It’s extraordinarily difficult to take care of someone who is suffering from dementia. The biggest challenge with dementia care is knowing how to effectively handle certain situations that will inevitably, and unexpectedly, occur. A senior with dementia can at times act aggressively, unreasonably, and uncooperatively.
First and foremost, it should be understood that when a senior with dementia acts aggressively, it is not a purposeful act on their part. It is the disease that is causing a reaction to physical discomfort, a new environment, uncomfortable conditions, or the wrong words being said.
When feeling helpless or afraid, seniors with dementia may lash out, at times kicking or hitting people. If this occurs, don’t try to restrain or subdue a senior unless it’s absolutely necessary. Doing so may make the situation worse. Speak calmly and provide reassurance to the senior. Remove the cause of the aggression or relocate the senior to a calmer environment. If at all possible, identify what caused the discomfort or fear and make sure these triggers are avoided in the future.
Those who have cared for dementia patients know that they frequently want to “go home.” This is common among dementia patients whether they live with an at-home caregiver, family member, or memory care-assisted living facility. Clinicians theorize that this happens because Dementia patients desire to return to a time when they were in greater control of their lives. The cognitive damage of Dementia causes seniors to be confused and memory loss frustrates their ability to clearly understand what is happening to them. Coping with this phenomenon is tricky.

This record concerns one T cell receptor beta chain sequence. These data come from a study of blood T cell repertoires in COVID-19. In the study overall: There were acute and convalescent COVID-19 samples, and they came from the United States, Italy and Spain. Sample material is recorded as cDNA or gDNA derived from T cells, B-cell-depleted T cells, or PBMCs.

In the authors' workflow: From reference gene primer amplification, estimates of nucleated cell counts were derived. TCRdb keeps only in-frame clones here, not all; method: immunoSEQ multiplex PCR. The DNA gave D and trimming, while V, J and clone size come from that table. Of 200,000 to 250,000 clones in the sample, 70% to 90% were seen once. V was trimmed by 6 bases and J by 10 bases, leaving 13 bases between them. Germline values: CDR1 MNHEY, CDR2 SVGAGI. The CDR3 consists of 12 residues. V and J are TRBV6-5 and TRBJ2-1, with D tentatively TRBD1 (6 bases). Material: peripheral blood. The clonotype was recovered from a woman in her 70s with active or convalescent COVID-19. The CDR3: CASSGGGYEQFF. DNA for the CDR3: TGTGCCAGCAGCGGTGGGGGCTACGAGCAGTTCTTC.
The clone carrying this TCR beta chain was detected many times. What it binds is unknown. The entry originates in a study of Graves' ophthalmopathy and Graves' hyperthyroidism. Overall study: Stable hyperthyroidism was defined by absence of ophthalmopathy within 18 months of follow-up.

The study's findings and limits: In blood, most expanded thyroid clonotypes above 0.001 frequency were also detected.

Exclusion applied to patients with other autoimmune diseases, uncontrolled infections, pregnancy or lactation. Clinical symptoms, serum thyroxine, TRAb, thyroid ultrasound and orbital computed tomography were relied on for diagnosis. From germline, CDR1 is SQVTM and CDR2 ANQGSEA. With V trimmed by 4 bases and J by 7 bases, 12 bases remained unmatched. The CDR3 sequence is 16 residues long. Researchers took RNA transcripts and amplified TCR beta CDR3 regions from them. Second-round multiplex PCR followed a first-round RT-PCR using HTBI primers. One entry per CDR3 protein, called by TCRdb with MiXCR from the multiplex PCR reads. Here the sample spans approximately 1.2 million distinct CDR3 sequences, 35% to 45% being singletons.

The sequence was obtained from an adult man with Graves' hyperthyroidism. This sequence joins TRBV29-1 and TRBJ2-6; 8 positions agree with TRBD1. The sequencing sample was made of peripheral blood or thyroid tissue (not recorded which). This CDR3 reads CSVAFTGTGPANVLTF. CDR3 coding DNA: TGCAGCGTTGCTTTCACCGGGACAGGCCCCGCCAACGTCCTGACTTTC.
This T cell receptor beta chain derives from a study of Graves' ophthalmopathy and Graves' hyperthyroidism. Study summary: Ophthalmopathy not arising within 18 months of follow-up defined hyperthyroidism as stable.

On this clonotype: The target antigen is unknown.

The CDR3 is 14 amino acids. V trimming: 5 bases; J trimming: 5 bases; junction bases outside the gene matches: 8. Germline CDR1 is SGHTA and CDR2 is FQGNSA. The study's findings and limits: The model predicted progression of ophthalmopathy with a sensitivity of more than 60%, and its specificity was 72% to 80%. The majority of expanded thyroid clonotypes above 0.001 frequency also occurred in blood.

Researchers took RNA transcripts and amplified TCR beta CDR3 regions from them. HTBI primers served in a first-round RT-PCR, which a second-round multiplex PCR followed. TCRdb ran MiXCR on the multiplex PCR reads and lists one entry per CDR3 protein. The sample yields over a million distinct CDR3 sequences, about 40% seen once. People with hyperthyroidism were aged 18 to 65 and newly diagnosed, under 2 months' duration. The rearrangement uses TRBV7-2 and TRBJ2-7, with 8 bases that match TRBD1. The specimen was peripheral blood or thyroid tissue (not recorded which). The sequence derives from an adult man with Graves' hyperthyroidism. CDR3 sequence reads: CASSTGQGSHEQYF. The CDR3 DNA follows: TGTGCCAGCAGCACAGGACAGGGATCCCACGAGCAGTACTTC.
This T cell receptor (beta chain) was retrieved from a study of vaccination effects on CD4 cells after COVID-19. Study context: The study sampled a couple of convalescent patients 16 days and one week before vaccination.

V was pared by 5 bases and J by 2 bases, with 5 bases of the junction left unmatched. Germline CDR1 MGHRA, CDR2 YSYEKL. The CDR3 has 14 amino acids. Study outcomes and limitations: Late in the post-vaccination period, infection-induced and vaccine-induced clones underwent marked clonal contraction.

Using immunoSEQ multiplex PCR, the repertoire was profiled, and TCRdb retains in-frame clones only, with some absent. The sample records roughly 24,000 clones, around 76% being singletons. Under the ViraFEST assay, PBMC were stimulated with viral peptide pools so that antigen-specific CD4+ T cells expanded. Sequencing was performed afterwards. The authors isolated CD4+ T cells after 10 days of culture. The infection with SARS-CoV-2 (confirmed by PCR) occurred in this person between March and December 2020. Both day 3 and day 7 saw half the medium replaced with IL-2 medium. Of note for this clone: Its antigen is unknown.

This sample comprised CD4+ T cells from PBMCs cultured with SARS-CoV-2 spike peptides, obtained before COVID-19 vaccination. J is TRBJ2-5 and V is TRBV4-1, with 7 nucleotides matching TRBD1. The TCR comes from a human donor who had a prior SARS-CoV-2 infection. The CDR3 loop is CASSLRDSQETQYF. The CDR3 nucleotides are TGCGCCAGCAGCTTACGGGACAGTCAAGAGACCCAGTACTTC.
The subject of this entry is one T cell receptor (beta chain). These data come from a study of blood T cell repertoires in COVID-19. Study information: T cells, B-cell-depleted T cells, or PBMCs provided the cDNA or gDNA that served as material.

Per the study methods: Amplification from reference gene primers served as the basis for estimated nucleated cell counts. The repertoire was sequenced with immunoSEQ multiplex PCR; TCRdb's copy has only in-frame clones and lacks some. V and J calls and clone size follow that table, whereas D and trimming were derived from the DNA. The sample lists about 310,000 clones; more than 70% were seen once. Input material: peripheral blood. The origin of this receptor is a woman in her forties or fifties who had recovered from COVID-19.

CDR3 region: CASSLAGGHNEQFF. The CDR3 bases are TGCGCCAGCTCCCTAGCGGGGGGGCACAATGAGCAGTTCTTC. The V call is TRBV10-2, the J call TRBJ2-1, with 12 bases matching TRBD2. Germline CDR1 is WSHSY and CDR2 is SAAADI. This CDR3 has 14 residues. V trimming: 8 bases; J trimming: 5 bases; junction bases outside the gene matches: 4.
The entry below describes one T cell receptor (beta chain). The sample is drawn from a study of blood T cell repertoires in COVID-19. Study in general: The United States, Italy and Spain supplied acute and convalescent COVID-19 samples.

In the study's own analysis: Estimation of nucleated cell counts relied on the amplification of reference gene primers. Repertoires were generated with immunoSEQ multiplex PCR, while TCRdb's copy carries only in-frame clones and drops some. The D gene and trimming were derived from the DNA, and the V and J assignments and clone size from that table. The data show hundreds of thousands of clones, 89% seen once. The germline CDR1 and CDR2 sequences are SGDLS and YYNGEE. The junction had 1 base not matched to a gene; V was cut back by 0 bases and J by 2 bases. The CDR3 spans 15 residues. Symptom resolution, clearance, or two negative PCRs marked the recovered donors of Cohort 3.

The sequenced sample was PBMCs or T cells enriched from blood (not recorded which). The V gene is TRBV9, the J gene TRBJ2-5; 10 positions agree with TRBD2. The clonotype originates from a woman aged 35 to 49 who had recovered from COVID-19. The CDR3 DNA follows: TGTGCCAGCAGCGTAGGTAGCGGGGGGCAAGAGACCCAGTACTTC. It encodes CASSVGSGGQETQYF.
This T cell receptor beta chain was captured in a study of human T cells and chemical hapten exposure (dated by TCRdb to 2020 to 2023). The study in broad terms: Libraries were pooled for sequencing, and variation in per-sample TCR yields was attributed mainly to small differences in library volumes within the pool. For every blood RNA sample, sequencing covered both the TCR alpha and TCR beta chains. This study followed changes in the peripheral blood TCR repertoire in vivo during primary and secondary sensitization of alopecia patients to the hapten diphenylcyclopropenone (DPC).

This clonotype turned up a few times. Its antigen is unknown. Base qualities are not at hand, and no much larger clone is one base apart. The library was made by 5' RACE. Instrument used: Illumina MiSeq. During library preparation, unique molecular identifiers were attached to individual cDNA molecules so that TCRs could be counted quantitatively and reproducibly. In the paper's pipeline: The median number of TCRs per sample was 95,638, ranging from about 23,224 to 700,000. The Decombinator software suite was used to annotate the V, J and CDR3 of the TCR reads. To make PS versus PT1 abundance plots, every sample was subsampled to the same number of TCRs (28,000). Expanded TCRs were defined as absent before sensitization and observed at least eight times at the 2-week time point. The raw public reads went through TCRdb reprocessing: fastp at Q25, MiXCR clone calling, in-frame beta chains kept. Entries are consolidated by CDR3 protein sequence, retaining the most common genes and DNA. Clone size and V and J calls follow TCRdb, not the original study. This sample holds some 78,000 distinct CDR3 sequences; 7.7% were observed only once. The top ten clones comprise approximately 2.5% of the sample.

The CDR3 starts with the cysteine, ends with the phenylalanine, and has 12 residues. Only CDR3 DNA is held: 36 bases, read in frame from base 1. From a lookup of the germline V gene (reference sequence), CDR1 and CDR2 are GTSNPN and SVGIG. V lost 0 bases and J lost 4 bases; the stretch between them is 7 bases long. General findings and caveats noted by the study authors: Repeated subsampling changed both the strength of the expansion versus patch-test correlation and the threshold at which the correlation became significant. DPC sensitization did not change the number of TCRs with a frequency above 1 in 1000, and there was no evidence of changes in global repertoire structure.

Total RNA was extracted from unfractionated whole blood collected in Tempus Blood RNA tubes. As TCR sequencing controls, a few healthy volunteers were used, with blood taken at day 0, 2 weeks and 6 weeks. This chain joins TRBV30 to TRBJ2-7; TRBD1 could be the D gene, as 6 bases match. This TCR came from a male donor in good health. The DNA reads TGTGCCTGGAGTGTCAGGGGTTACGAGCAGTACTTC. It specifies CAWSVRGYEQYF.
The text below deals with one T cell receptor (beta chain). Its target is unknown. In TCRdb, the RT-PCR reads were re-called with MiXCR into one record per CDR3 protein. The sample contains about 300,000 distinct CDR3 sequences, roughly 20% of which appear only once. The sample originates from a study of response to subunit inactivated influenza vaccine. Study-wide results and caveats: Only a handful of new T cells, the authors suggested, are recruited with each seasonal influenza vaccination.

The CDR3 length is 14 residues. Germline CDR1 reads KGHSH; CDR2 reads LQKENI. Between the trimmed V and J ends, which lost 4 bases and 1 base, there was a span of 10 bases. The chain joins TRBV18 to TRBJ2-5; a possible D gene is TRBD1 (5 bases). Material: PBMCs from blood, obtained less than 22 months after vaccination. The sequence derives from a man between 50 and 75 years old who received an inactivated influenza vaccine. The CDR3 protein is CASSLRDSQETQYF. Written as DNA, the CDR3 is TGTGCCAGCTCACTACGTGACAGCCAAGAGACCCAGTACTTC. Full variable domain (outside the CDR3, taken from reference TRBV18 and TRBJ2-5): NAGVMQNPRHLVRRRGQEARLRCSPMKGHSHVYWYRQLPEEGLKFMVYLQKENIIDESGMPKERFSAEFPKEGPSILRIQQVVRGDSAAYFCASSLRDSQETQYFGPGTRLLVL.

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Attempting to explain to a senior why they cannot go home, or leave the facility, won’t work. In fact, no explanation will succeed because the senior’s mind simply cannot receive it and understand it. In this case, a little “white lie” may be the best solution. It is not always possible to reasonably explain a situation and it can be worse to try and argue the point, even if the senior is wrong.
When handling the “go home” issue, caregivers can tell a senior that they can’t leave because traffic is bad or there’s bad weather on the horizon. Both are explanations that should logically make sense to the senior. Otherwise, redirecting their attention by taking a walk, or having a meal, may help.
Other common attributes of dementia patients are unfounded accusations against others, trouble maintaining finances, or conducting simple tasks such as figuring out a tip at a restaurant. The bottom line is knowing that seniors are not doing this on purpose. They don’t want to be confused, angry, or frustrated. It’s the disease.
LivHOME can help to understand these complex situations and how to provide home care for a senior with dementia.